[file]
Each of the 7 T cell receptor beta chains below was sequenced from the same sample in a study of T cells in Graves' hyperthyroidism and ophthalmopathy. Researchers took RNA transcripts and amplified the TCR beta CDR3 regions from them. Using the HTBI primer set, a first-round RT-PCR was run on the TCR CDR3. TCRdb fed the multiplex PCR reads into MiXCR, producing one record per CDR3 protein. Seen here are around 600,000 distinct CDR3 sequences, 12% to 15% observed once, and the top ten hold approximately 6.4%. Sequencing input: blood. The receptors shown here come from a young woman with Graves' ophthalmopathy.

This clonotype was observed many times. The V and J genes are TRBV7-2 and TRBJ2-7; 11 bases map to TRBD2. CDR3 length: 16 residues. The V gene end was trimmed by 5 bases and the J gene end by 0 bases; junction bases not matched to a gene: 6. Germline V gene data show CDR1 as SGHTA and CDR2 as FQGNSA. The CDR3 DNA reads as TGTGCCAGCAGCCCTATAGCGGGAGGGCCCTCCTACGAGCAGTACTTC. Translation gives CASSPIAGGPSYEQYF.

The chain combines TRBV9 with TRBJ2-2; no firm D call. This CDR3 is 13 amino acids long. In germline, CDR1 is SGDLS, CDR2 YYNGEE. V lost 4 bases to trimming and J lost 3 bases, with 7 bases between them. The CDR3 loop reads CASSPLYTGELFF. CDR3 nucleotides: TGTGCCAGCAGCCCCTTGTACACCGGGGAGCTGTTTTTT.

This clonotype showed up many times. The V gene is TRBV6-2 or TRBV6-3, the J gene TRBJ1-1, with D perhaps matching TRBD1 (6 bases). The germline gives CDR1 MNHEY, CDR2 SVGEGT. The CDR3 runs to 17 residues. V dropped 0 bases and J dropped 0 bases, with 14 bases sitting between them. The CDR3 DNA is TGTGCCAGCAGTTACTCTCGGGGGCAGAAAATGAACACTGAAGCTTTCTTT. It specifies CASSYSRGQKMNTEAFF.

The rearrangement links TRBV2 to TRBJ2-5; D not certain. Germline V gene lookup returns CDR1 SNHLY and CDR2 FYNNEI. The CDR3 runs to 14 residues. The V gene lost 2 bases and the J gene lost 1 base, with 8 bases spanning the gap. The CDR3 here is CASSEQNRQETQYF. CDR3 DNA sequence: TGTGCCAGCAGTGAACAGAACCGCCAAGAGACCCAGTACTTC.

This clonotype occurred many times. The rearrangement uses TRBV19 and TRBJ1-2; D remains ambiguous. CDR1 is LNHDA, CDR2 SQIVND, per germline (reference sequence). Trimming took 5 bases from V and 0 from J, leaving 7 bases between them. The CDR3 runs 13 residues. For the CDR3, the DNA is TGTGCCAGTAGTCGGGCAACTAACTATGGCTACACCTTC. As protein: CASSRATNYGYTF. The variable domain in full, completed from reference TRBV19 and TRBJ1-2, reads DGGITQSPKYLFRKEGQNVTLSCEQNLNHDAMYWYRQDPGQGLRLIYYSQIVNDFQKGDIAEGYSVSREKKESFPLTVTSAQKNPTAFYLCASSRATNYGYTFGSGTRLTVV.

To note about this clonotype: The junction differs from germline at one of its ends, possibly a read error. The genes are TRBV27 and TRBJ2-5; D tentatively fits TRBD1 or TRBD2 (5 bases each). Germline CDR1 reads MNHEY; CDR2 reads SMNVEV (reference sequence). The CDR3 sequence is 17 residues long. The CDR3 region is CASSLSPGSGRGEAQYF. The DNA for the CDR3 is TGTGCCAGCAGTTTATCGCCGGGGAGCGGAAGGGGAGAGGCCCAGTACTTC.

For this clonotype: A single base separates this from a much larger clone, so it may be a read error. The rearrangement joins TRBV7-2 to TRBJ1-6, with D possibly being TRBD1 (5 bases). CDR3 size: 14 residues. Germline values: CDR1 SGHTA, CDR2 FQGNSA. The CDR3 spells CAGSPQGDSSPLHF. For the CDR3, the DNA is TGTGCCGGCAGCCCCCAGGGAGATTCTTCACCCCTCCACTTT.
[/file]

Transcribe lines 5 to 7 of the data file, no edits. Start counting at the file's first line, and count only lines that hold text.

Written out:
The rearrangement links TRBV2 to TRBJ2-5; D not certain. Germline V gene lookup returns CDR1 SNHLY and CDR2 FYNNEI. The CDR3 runs to 14 residues. The V gene lost 2 bases and the J gene lost 1 base, with 8 bases spanning the gap. The CDR3 here is CASSEQNRQETQYF. CDR3 DNA sequence: TGTGCCAGCAGTGAACAGAACCGCCAAGAGACCCAGTACTTC.

This clonotype occurred many times. The rearrangement uses TRBV19 and TRBJ1-2; D remains ambiguous. CDR1 is LNHDA, CDR2 SQIVND, per germline (reference sequence). Trimming took 5 bases from V and 0 from J, leaving 7 bases between them. The CDR3 runs 13 residues. For the CDR3, the DNA is TGTGCCAGTAGTCGGGCAACTAACTATGGCTACACCTTC. As protein: CASSRATNYGYTF. The variable domain in full, completed from reference TRBV19 and TRBJ1-2, reads DGGITQSPKYLFRKEGQNVTLSCEQNLNHDAMYWYRQDPGQGLRLIYYSQIVNDFQKGDIAEGYSVSREKKESFPLTVTSAQKNPTAFYLCASSRATNYGYTFGSGTRLTVV.

To note about this clonotype: The junction differs from germline at one of its ends, possibly a read error. The genes are TRBV27 and TRBJ2-5; D tentatively fits TRBD1 or TRBD2 (5 bases each). Germline CDR1 reads MNHEY; CDR2 reads SMNVEV (reference sequence). The CDR3 sequence is 17 residues long. The CDR3 region is CASSLSPGSGRGEAQYF. The DNA for the CDR3 is TGTGCCAGCAGTTTATCGCCGGGGAGCGGAAGGGGAGAGGCCCAGTACTTC.